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Friday, January 13, 2012

Ethiopia: Supporting Orphans, Minus the Cookie Cutters

People who participate in our Building Family Ties program understand this, but those who are unfamiliar with our work with Ethiopian orphans might not realize just how unique our approach with every young person’s is. That means our support for children and young adults has to be customized in every instance. Although we work with orphans, there is no orphanage where we house our kids and dole out standardized care — although we in no way disparage the practice of caring for children in institutional settings. However, we’ve found that supporting children to live with their families (if extended family members are willing) or otherwise be a more integrated part of the community is a good way to go. It honours the individual, rather than imposing a cookie-cutter model of care.

Helen is a good example of how we do this. Here is her story:

“My name is Helen. I am 16 years old and living in the Gotera area of Addis Ababa. I am one of 7 children. We had been living off the pension of our retired father, but since my mother was an asthmatic she was not able to support us and medical care for her was expensive. Though our living standards were very low, my parents were happy. To increase the family’s income, my father started working as a guard in one organization. However, after some time my father became ill with Tuberculosis. When the case became serious, he was admitted at Zewditu Hospital. Shortly after, he passed away.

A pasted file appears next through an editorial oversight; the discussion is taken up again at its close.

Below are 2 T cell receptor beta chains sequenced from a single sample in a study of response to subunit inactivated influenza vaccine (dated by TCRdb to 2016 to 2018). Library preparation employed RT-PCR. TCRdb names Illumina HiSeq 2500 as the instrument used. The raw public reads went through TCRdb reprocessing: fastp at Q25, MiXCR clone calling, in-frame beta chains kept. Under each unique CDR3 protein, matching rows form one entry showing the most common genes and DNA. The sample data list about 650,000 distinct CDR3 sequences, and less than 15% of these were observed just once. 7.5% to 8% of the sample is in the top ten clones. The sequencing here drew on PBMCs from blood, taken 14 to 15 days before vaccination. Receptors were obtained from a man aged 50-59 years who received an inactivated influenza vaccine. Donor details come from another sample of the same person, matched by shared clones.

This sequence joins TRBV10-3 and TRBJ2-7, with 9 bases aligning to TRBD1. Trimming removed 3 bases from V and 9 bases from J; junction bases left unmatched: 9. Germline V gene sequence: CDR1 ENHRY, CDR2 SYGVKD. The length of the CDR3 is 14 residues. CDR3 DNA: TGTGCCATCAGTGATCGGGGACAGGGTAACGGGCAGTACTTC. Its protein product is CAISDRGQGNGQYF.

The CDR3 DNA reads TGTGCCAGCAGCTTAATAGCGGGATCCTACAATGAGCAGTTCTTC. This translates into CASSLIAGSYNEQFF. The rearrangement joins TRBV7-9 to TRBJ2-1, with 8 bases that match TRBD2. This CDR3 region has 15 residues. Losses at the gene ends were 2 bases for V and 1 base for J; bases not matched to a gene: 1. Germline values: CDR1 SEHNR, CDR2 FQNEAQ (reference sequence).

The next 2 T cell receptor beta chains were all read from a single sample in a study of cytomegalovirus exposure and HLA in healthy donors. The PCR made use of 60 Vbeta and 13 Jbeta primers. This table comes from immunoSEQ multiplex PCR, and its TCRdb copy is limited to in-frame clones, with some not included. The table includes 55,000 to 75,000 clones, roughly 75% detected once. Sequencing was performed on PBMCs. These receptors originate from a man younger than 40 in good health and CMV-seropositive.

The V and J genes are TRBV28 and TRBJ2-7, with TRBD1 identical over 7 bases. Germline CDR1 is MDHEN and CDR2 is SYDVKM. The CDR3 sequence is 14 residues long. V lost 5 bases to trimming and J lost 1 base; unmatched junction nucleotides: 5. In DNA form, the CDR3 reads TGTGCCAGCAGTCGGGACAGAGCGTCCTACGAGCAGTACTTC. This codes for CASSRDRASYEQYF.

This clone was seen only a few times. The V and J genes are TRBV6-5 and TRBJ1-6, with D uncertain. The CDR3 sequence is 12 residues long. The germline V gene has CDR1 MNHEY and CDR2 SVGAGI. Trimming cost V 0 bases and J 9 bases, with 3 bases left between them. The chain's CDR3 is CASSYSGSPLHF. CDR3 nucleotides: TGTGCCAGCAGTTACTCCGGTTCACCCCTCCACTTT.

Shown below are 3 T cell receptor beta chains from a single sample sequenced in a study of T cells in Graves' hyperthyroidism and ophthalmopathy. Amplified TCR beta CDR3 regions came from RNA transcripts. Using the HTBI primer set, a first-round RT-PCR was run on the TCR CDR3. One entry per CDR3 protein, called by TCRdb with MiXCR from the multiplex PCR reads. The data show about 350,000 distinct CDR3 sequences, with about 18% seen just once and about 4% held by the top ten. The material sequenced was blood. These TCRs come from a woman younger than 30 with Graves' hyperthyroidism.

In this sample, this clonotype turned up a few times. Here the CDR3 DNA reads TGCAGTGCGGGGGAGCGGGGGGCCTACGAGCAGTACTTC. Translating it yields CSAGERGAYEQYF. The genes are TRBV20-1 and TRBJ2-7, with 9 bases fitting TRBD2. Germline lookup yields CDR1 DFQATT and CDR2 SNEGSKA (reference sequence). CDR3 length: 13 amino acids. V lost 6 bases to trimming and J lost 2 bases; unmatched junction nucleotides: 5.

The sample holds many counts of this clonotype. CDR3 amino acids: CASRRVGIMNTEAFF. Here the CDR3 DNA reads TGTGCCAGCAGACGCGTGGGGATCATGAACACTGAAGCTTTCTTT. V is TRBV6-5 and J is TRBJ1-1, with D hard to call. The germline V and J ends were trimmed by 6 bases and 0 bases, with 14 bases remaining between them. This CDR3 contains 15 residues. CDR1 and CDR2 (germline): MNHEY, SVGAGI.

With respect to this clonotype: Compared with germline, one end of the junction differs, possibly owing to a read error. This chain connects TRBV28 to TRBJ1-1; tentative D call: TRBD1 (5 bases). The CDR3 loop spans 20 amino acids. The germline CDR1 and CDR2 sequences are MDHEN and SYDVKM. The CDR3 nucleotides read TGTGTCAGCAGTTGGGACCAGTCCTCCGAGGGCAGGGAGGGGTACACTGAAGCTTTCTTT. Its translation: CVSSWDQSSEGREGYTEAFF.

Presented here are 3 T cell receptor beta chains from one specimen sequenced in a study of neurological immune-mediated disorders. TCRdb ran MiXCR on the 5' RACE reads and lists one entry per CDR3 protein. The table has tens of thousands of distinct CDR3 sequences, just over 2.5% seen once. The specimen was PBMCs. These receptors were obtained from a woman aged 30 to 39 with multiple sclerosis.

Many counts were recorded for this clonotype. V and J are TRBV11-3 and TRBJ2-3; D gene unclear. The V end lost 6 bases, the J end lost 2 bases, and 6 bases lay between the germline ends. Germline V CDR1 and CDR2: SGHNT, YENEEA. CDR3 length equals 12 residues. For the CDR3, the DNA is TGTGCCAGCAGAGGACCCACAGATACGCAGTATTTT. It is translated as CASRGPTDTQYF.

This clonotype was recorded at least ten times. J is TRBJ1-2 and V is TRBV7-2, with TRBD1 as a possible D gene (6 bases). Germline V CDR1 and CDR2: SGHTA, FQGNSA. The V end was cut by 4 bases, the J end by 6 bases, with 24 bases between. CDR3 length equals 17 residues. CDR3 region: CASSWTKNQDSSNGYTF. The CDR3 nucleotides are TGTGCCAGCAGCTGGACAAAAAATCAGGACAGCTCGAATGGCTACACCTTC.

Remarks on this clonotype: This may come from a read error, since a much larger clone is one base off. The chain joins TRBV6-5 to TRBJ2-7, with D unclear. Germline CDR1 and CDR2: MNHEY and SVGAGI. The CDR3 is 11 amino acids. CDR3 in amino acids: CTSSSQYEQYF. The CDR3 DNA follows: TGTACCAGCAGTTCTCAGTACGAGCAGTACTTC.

“So as not to be a burden on our family, four of my brothers married. My brother who remained at home was forced to put his education on hold because the tuition fees were too high. When my mother’s asthma became worse, I too dropped out of school to care for her. After being hospitalized for quite some time, she passed away.

It was at that time that a [HOPE] employee introduced me to the organization. When I shared my story with them, the organization was very willing to support me. Like a mother and a father, [they] supported me to continue my education [by giving me] the necessary school materials. The organization also has been providing me wheat, oil, and [medicine] monthly. With the support of the Almighty God and [HOPE], I am studying the 11th grade. If it is God’s will, I want to support children who have lost parents like myself to complete their education.”

So our support for Helen amounts to practical assistance in terms of schooling, food, and medicine, so that she can keep living — as much as possible — a normal life, which for her means continuing to be, principally, a 11th grade student. We don’t institutionalize her — we find out how to help her make her dreams come true. We don’t want Helen to be an ‘orphan’; we want her to be a success, on her own terms.

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